Our long range goal is to develop an image-guided workstation that uses a novel Continuum Dexterous Manipulator (CDM) and tools to enable next generation of minimally- and less-invasive procedures allowing access to regions not currently accessible with conventional surgical tools in orthopaedic surgery. The system and devices will enable treatment of bone defects such as femoroacetabular impingement, metastatic bone disease, severe osteoporosis in areas including the pelvis/acetabulum, femoral neck, peri- and sub- trochanteric regions, as well as the shin and foot, and finally traumatic fracture repair. The near-term focus of this application is the core decompression for the treatment of Avascular Necrosis (AVN) of the femoral head and reduction of pelvis fracture. We propose the development of an image-guided prototype robot-assisted surgical system for planning, real-time intraoperative monitoring, navigation, and updating of the plans. In the United States, avascular necrosis (AVN, also known as osteonecrosis) of the femoral head occurs in 10000-20000 of patients per year between the ages of 20-50 years old. The incidence of the AVN is even higher in Middle Eastern and Asian countries. AVN occurs due to the loss of blood supply to the bone, leading to the spontaneous death of the trabecular bone, which in turn may cause microfractures in the trabecular bone. Depending on the amount of femoral head involved, collapse of the articular surface will occur as the disease advances. Once collapse of the femoral head occurs in these patients, the disease course rarely regresses. Total Hip Arthroplasty (THA) will be the primary surgery of choice and will provide pain relief to those AVN patients. However, because of the young age of the AVN patients, THA is not the most desirable choice. Core decompression is a conventional techniques used for the treatment of the AVN prior to the collapse of the femoral head. Typically in core decompression the lesion area (death bone) is removed by drilling and debriding. After debriding the bone graft will be inserted and/or bioresorbable material such as calcium phosphates will be injected into the core to fill the void and provide stability. The long-term success of core decompression is dependent on many parameters that may be out of the control of surgeons given the existing tools and techniques. Some of the issues that the current conventional techniques for core decompression does not answer are: 1) complete debriding of the death bone requires significant increase in dexterity of the debriding tools, currently not available to the surgeons; 2) While it is ideal to completely remove the death bone, the extent of the bone removal may be limited by the stability requirements of the femoral head to prevent its collapse underweight bearing conditions. Biomechanical analysis of the stability of the structure, therefore, must be important part of the planning. Further, the successful implementation of the plan will require robot-assisted, image-guided navigation technology that, to our knowledge, is currently not available to the surgeons. To our knowledge, tools for biomechanical planning to maintain the stability of the hip after the surgery and robotic platforms for minimally-invasive treatment of osteonecrosis are not developed. In particular, the design of the manipulators for the full debriding of the AVN poses unique challenges because of the opposing requirements for structural strength and flexibility. We propose to develop and test a prototype robot-assisted surgical workstation for minimally-invasive treatment of the AVN. The workstation, during the planning phase, will highlight the site of the lesion in MRI images of the patient and create an optimized surgical plan. During the procedure, the surgeon will use a Continuum dexterous manipulator (CDM) in conjunction with a positioning robot and various tools to remove the death bone and perform structural augmentation. Our goal is to demonstrate that the proposed system can significantly improve the treatment of the AVN and the stability of the hip, therefore, reducing the need for multiple follow-up surgeries and/or THA surgeries at early ages.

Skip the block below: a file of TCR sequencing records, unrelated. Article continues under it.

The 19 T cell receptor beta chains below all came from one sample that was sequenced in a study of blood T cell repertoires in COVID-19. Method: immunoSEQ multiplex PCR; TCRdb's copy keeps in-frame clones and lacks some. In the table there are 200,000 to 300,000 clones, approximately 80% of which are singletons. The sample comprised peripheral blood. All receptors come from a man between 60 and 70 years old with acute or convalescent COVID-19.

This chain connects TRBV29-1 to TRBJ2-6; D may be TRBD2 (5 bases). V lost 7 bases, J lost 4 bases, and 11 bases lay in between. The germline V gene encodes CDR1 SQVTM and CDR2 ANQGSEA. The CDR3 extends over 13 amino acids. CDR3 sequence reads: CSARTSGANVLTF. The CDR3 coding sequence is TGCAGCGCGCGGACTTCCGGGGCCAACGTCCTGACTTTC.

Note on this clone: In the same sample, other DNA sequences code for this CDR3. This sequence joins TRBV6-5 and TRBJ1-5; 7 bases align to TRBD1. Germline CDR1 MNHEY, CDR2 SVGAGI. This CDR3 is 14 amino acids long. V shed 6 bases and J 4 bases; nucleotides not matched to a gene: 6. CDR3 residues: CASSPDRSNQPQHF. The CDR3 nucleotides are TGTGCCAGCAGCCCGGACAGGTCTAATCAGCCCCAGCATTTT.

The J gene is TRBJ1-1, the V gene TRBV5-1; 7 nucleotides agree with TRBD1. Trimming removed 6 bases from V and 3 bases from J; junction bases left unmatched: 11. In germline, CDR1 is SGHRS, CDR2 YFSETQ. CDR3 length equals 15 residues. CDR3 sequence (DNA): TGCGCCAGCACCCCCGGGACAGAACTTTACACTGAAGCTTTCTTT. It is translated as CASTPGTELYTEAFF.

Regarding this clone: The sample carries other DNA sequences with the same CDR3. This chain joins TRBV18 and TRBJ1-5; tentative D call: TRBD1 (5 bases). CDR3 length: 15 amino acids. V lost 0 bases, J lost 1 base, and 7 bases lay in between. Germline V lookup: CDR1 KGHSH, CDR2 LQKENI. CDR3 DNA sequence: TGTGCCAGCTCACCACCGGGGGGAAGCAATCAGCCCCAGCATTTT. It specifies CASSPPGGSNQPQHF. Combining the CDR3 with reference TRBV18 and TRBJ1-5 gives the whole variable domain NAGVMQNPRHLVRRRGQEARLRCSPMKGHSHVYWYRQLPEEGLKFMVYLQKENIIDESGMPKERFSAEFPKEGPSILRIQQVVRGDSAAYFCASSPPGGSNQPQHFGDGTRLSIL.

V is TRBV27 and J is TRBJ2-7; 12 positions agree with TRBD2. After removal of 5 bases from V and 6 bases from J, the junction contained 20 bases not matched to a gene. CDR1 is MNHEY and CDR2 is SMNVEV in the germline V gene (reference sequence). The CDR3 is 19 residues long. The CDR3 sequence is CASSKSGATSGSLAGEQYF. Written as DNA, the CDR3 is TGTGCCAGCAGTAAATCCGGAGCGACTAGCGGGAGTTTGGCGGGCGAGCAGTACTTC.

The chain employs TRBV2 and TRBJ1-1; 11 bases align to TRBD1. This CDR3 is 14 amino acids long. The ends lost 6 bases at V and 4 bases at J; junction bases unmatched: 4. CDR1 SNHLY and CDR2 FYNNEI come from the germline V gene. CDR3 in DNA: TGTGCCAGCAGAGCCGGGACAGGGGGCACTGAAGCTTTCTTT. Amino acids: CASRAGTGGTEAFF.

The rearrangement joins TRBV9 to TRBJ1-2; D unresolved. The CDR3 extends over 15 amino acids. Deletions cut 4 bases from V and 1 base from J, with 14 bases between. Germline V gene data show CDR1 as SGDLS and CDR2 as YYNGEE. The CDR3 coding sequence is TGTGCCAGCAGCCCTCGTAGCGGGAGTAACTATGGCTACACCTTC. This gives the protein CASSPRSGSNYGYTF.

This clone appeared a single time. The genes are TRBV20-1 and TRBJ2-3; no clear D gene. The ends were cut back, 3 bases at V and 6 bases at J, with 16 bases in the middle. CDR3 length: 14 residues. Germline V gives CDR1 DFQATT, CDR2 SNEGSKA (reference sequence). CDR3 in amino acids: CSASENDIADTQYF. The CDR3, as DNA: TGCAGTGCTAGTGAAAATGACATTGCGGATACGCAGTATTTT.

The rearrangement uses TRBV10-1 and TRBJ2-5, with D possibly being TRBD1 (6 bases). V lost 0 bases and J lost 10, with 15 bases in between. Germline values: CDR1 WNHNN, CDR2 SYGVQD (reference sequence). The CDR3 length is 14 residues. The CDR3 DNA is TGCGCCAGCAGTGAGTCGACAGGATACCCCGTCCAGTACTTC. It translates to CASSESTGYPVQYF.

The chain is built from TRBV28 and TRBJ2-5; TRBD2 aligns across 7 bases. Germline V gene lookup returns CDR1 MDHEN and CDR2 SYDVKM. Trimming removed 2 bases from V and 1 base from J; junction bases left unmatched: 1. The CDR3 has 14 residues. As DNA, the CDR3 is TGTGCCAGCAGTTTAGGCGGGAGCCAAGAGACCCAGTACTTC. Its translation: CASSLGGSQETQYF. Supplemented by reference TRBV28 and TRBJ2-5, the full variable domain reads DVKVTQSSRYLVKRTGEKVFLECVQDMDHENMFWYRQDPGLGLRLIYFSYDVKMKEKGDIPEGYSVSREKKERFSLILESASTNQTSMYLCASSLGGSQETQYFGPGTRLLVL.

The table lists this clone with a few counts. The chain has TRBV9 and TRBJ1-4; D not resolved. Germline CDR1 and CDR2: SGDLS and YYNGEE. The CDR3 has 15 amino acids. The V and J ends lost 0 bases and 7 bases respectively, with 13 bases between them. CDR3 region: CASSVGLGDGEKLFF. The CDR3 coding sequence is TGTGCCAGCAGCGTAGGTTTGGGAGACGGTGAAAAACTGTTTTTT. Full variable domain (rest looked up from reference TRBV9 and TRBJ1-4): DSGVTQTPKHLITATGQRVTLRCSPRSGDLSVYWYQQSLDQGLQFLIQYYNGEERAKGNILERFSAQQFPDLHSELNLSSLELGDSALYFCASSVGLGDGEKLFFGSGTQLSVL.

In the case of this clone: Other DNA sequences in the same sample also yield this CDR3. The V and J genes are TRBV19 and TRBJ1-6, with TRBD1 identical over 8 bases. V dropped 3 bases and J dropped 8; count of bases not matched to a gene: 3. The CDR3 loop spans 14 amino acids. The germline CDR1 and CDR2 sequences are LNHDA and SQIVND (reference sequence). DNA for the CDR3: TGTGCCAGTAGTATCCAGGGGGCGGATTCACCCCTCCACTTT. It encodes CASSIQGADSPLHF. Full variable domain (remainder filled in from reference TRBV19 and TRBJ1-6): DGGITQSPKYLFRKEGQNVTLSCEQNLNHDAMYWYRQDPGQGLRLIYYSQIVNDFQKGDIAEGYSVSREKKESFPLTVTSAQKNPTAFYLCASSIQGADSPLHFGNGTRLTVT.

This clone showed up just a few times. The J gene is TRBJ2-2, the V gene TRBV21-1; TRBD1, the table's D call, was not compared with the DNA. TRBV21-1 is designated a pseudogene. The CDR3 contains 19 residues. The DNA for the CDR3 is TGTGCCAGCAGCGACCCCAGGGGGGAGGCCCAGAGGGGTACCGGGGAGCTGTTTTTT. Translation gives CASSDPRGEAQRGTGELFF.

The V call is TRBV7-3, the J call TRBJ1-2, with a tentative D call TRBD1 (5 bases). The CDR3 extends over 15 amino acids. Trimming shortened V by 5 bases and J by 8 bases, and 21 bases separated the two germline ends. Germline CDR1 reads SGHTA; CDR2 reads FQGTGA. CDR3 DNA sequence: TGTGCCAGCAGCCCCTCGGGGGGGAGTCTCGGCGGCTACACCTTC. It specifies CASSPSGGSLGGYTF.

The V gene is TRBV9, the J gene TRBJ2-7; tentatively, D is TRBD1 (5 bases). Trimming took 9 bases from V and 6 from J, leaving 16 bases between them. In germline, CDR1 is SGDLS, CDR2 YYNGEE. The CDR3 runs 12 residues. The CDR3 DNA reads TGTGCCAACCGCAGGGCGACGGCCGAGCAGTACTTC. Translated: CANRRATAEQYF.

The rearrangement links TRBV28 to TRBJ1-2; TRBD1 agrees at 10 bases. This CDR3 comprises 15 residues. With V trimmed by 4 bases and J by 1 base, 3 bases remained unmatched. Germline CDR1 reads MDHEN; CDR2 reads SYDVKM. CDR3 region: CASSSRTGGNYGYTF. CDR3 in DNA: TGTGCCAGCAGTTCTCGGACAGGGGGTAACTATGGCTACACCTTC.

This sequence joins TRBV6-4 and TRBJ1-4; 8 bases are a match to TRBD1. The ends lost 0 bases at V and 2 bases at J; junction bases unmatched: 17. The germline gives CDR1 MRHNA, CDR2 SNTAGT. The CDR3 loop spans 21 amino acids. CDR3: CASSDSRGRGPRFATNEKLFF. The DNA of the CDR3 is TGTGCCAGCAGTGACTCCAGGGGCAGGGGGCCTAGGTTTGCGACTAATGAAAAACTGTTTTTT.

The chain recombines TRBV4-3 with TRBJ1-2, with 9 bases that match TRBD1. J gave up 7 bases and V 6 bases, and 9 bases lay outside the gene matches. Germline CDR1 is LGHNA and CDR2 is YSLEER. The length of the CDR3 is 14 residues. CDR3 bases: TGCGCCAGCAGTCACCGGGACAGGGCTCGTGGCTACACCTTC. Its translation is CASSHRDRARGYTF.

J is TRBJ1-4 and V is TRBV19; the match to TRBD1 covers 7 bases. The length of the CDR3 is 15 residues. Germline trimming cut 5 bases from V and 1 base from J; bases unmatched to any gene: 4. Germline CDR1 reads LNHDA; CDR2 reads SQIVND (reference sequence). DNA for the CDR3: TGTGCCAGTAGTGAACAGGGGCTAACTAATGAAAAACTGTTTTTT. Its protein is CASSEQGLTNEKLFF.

National Institute of Health (NIH)
National Institute of Biomedical Imaging and Bioengineering (NIBIB)
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Bioengineering, Technology and Surgical Sciences Study Section (BTSS)
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King, Randy Lee
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Johns Hopkins University
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